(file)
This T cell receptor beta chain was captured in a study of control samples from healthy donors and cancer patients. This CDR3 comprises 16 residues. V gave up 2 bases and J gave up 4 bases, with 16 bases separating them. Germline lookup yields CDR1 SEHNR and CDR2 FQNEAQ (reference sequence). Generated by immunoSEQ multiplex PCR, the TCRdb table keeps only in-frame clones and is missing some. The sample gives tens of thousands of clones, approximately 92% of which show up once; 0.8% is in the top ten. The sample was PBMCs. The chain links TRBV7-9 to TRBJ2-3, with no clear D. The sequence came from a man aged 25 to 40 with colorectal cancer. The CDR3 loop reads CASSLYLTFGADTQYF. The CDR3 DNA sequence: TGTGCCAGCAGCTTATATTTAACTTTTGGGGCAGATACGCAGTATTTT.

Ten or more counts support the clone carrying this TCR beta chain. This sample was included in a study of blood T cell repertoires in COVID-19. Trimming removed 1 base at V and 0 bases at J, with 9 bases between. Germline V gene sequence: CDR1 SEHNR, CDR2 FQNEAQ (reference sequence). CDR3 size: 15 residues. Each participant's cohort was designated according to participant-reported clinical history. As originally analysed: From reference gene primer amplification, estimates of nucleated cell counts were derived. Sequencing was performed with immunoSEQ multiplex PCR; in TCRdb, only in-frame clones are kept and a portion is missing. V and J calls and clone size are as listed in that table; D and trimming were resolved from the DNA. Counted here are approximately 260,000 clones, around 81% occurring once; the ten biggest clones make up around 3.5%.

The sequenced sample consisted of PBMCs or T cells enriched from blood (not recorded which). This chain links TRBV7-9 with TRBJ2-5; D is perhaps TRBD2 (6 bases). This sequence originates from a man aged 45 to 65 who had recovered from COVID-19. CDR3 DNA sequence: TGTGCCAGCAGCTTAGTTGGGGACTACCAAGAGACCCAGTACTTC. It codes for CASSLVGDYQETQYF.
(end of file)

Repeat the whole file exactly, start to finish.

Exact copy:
This T cell receptor beta chain was captured in a study of control samples from healthy donors and cancer patients. This CDR3 comprises 16 residues. V gave up 2 bases and J gave up 4 bases, with 16 bases separating them. Germline lookup yields CDR1 SEHNR and CDR2 FQNEAQ (reference sequence). Generated by immunoSEQ multiplex PCR, the TCRdb table keeps only in-frame clones and is missing some. The sample gives tens of thousands of clones, approximately 92% of which show up once; 0.8% is in the top ten. The sample was PBMCs. The chain links TRBV7-9 to TRBJ2-3, with no clear D. The sequence came from a man aged 25 to 40 with colorectal cancer. The CDR3 loop reads CASSLYLTFGADTQYF. The CDR3 DNA sequence: TGTGCCAGCAGCTTATATTTAACTTTTGGGGCAGATACGCAGTATTTT.

Ten or more counts support the clone carrying this TCR beta chain. This sample was included in a study of blood T cell repertoires in COVID-19. Trimming removed 1 base at V and 0 bases at J, with 9 bases between. Germline V gene sequence: CDR1 SEHNR, CDR2 FQNEAQ (reference sequence). CDR3 size: 15 residues. Each participant's cohort was designated according to participant-reported clinical history. As originally analysed: From reference gene primer amplification, estimates of nucleated cell counts were derived. Sequencing was performed with immunoSEQ multiplex PCR; in TCRdb, only in-frame clones are kept and a portion is missing. V and J calls and clone size are as listed in that table; D and trimming were resolved from the DNA. Counted here are approximately 260,000 clones, around 81% occurring once; the ten biggest clones make up around 3.5%.

The sequenced sample consisted of PBMCs or T cells enriched from blood (not recorded which). This chain links TRBV7-9 with TRBJ2-5; D is perhaps TRBD2 (6 bases). This sequence originates from a man aged 45 to 65 who had recovered from COVID-19. CDR3 DNA sequence: TGTGCCAGCAGCTTAGTTGGGGACTACCAAGAGACCCAGTACTTC. It codes for CASSLVGDYQETQYF.